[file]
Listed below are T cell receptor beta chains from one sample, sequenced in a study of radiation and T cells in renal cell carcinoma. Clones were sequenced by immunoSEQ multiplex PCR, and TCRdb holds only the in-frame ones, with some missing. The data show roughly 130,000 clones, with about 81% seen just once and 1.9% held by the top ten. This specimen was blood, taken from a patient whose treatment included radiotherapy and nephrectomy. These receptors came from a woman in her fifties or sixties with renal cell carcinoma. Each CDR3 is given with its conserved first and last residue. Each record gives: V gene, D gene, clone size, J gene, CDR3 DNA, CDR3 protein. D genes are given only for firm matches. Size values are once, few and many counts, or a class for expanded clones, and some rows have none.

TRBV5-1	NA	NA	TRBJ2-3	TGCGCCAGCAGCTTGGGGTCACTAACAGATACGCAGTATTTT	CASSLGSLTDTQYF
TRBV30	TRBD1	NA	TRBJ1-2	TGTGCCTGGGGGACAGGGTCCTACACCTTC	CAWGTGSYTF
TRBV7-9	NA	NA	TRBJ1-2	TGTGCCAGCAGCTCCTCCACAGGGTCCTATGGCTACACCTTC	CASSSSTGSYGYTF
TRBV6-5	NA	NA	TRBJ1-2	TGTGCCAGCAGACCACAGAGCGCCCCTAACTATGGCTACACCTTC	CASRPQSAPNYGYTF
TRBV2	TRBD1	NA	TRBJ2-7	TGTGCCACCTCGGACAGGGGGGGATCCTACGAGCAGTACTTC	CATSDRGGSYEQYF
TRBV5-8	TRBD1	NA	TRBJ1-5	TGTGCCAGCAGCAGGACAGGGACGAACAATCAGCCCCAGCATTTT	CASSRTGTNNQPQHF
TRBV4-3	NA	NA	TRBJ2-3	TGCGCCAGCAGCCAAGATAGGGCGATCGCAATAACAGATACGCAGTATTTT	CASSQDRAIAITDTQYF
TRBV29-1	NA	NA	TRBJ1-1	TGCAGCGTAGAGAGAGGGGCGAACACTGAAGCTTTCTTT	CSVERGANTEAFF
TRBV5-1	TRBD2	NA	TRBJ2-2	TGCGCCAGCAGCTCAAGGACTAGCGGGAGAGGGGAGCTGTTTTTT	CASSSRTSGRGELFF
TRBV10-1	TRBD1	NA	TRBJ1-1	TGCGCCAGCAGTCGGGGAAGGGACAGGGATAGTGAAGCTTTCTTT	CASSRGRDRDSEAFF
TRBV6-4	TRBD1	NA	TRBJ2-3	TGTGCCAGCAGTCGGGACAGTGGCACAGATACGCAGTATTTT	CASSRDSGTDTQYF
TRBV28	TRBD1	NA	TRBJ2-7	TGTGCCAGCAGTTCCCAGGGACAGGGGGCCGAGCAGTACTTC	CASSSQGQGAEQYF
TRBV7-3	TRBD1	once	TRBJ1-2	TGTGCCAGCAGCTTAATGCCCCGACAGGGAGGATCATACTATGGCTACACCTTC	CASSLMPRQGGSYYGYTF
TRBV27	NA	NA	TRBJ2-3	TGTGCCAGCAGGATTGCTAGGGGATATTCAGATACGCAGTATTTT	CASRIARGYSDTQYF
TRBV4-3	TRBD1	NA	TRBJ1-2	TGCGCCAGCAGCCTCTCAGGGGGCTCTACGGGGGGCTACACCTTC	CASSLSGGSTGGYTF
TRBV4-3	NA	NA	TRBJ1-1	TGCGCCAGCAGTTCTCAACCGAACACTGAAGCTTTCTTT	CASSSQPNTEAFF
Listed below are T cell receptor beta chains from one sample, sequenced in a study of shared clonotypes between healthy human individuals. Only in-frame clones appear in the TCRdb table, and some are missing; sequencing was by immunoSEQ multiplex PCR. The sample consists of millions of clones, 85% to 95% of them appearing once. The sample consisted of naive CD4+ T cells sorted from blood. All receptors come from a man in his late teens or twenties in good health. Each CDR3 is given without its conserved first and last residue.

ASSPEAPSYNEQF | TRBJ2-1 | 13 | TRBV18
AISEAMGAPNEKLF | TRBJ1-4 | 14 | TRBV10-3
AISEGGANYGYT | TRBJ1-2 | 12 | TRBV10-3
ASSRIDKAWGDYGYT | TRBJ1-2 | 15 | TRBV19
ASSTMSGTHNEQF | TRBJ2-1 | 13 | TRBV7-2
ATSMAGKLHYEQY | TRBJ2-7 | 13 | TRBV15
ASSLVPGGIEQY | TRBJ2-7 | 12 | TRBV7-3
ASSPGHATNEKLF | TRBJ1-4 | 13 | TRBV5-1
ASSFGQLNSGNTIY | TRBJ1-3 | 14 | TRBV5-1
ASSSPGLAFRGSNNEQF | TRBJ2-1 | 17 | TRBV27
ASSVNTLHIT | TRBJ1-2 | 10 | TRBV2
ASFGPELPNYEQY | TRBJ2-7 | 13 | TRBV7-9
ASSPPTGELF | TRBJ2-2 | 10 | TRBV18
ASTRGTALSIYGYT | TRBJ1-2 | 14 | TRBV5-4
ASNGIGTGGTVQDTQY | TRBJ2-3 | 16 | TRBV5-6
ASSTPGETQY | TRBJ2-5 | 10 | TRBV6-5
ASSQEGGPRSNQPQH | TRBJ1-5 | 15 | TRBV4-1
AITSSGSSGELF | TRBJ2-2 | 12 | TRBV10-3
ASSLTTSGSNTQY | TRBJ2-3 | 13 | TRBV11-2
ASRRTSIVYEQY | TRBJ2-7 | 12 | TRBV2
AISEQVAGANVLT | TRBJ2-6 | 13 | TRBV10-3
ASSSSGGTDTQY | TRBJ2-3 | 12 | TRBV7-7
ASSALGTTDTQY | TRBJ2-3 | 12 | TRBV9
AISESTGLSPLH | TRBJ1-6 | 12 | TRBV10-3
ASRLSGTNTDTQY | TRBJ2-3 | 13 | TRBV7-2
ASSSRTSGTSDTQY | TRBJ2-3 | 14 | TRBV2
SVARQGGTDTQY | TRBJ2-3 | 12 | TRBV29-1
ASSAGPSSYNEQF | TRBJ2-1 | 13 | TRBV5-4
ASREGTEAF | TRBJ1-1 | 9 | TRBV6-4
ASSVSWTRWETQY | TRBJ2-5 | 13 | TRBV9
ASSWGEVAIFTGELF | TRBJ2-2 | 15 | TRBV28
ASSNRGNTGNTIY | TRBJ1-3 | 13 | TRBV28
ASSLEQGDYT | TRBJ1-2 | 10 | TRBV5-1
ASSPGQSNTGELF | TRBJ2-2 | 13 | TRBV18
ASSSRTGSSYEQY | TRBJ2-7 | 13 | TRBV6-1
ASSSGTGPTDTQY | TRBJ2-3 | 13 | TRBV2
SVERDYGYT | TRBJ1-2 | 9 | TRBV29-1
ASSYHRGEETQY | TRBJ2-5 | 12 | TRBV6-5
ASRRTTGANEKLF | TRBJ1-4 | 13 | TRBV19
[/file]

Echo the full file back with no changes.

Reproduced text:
Listed below are T cell receptor beta chains from one sample, sequenced in a study of radiation and T cells in renal cell carcinoma. Clones were sequenced by immunoSEQ multiplex PCR, and TCRdb holds only the in-frame ones, with some missing. The data show roughly 130,000 clones, with about 81% seen just once and 1.9% held by the top ten. This specimen was blood, taken from a patient whose treatment included radiotherapy and nephrectomy. These receptors came from a woman in her fifties or sixties with renal cell carcinoma. Each CDR3 is given with its conserved first and last residue. Each record gives: V gene, D gene, clone size, J gene, CDR3 DNA, CDR3 protein. D genes are given only for firm matches. Size values are once, few and many counts, or a class for expanded clones, and some rows have none.

TRBV5-1	NA	NA	TRBJ2-3	TGCGCCAGCAGCTTGGGGTCACTAACAGATACGCAGTATTTT	CASSLGSLTDTQYF
TRBV30	TRBD1	NA	TRBJ1-2	TGTGCCTGGGGGACAGGGTCCTACACCTTC	CAWGTGSYTF
TRBV7-9	NA	NA	TRBJ1-2	TGTGCCAGCAGCTCCTCCACAGGGTCCTATGGCTACACCTTC	CASSSSTGSYGYTF
TRBV6-5	NA	NA	TRBJ1-2	TGTGCCAGCAGACCACAGAGCGCCCCTAACTATGGCTACACCTTC	CASRPQSAPNYGYTF
TRBV2	TRBD1	NA	TRBJ2-7	TGTGCCACCTCGGACAGGGGGGGATCCTACGAGCAGTACTTC	CATSDRGGSYEQYF
TRBV5-8	TRBD1	NA	TRBJ1-5	TGTGCCAGCAGCAGGACAGGGACGAACAATCAGCCCCAGCATTTT	CASSRTGTNNQPQHF
TRBV4-3	NA	NA	TRBJ2-3	TGCGCCAGCAGCCAAGATAGGGCGATCGCAATAACAGATACGCAGTATTTT	CASSQDRAIAITDTQYF
TRBV29-1	NA	NA	TRBJ1-1	TGCAGCGTAGAGAGAGGGGCGAACACTGAAGCTTTCTTT	CSVERGANTEAFF
TRBV5-1	TRBD2	NA	TRBJ2-2	TGCGCCAGCAGCTCAAGGACTAGCGGGAGAGGGGAGCTGTTTTTT	CASSSRTSGRGELFF
TRBV10-1	TRBD1	NA	TRBJ1-1	TGCGCCAGCAGTCGGGGAAGGGACAGGGATAGTGAAGCTTTCTTT	CASSRGRDRDSEAFF
TRBV6-4	TRBD1	NA	TRBJ2-3	TGTGCCAGCAGTCGGGACAGTGGCACAGATACGCAGTATTTT	CASSRDSGTDTQYF
TRBV28	TRBD1	NA	TRBJ2-7	TGTGCCAGCAGTTCCCAGGGACAGGGGGCCGAGCAGTACTTC	CASSSQGQGAEQYF
TRBV7-3	TRBD1	once	TRBJ1-2	TGTGCCAGCAGCTTAATGCCCCGACAGGGAGGATCATACTATGGCTACACCTTC	CASSLMPRQGGSYYGYTF
TRBV27	NA	NA	TRBJ2-3	TGTGCCAGCAGGATTGCTAGGGGATATTCAGATACGCAGTATTTT	CASRIARGYSDTQYF
TRBV4-3	TRBD1	NA	TRBJ1-2	TGCGCCAGCAGCCTCTCAGGGGGCTCTACGGGGGGCTACACCTTC	CASSLSGGSTGGYTF
TRBV4-3	NA	NA	TRBJ1-1	TGCGCCAGCAGTTCTCAACCGAACACTGAAGCTTTCTTT	CASSSQPNTEAFF
Listed below are T cell receptor beta chains from one sample, sequenced in a study of shared clonotypes between healthy human individuals. Only in-frame clones appear in the TCRdb table, and some are missing; sequencing was by immunoSEQ multiplex PCR. The sample consists of millions of clones, 85% to 95% of them appearing once. The sample consisted of naive CD4+ T cells sorted from blood. All receptors come from a man in his late teens or twenties in good health. Each CDR3 is given without its conserved first and last residue.

ASSPEAPSYNEQF | TRBJ2-1 | 13 | TRBV18
AISEAMGAPNEKLF | TRBJ1-4 | 14 | TRBV10-3
AISEGGANYGYT | TRBJ1-2 | 12 | TRBV10-3
ASSRIDKAWGDYGYT | TRBJ1-2 | 15 | TRBV19
ASSTMSGTHNEQF | TRBJ2-1 | 13 | TRBV7-2
ATSMAGKLHYEQY | TRBJ2-7 | 13 | TRBV15
ASSLVPGGIEQY | TRBJ2-7 | 12 | TRBV7-3
ASSPGHATNEKLF | TRBJ1-4 | 13 | TRBV5-1
ASSFGQLNSGNTIY | TRBJ1-3 | 14 | TRBV5-1
ASSSPGLAFRGSNNEQF | TRBJ2-1 | 17 | TRBV27
ASSVNTLHIT | TRBJ1-2 | 10 | TRBV2
ASFGPELPNYEQY | TRBJ2-7 | 13 | TRBV7-9
ASSPPTGELF | TRBJ2-2 | 10 | TRBV18
ASTRGTALSIYGYT | TRBJ1-2 | 14 | TRBV5-4
ASNGIGTGGTVQDTQY | TRBJ2-3 | 16 | TRBV5-6
ASSTPGETQY | TRBJ2-5 | 10 | TRBV6-5
ASSQEGGPRSNQPQH | TRBJ1-5 | 15 | TRBV4-1
AITSSGSSGELF | TRBJ2-2 | 12 | TRBV10-3
ASSLTTSGSNTQY | TRBJ2-3 | 13 | TRBV11-2
ASRRTSIVYEQY | TRBJ2-7 | 12 | TRBV2
AISEQVAGANVLT | TRBJ2-6 | 13 | TRBV10-3
ASSSSGGTDTQY | TRBJ2-3 | 12 | TRBV7-7
ASSALGTTDTQY | TRBJ2-3 | 12 | TRBV9
AISESTGLSPLH | TRBJ1-6 | 12 | TRBV10-3
ASRLSGTNTDTQY | TRBJ2-3 | 13 | TRBV7-2
ASSSRTSGTSDTQY | TRBJ2-3 | 14 | TRBV2
SVARQGGTDTQY | TRBJ2-3 | 12 | TRBV29-1
ASSAGPSSYNEQF | TRBJ2-1 | 13 | TRBV5-4
ASREGTEAF | TRBJ1-1 | 9 | TRBV6-4
ASSVSWTRWETQY | TRBJ2-5 | 13 | TRBV9
ASSWGEVAIFTGELF | TRBJ2-2 | 15 | TRBV28
ASSNRGNTGNTIY | TRBJ1-3 | 13 | TRBV28
ASSLEQGDYT | TRBJ1-2 | 10 | TRBV5-1
ASSPGQSNTGELF | TRBJ2-2 | 13 | TRBV18
ASSSRTGSSYEQY | TRBJ2-7 | 13 | TRBV6-1
ASSSGTGPTDTQY | TRBJ2-3 | 13 | TRBV2
SVERDYGYT | TRBJ1-2 | 9 | TRBV29-1
ASSYHRGEETQY | TRBJ2-5 | 12 | TRBV6-5
ASRRTTGANEKLF | TRBJ1-4 | 13 | TRBV19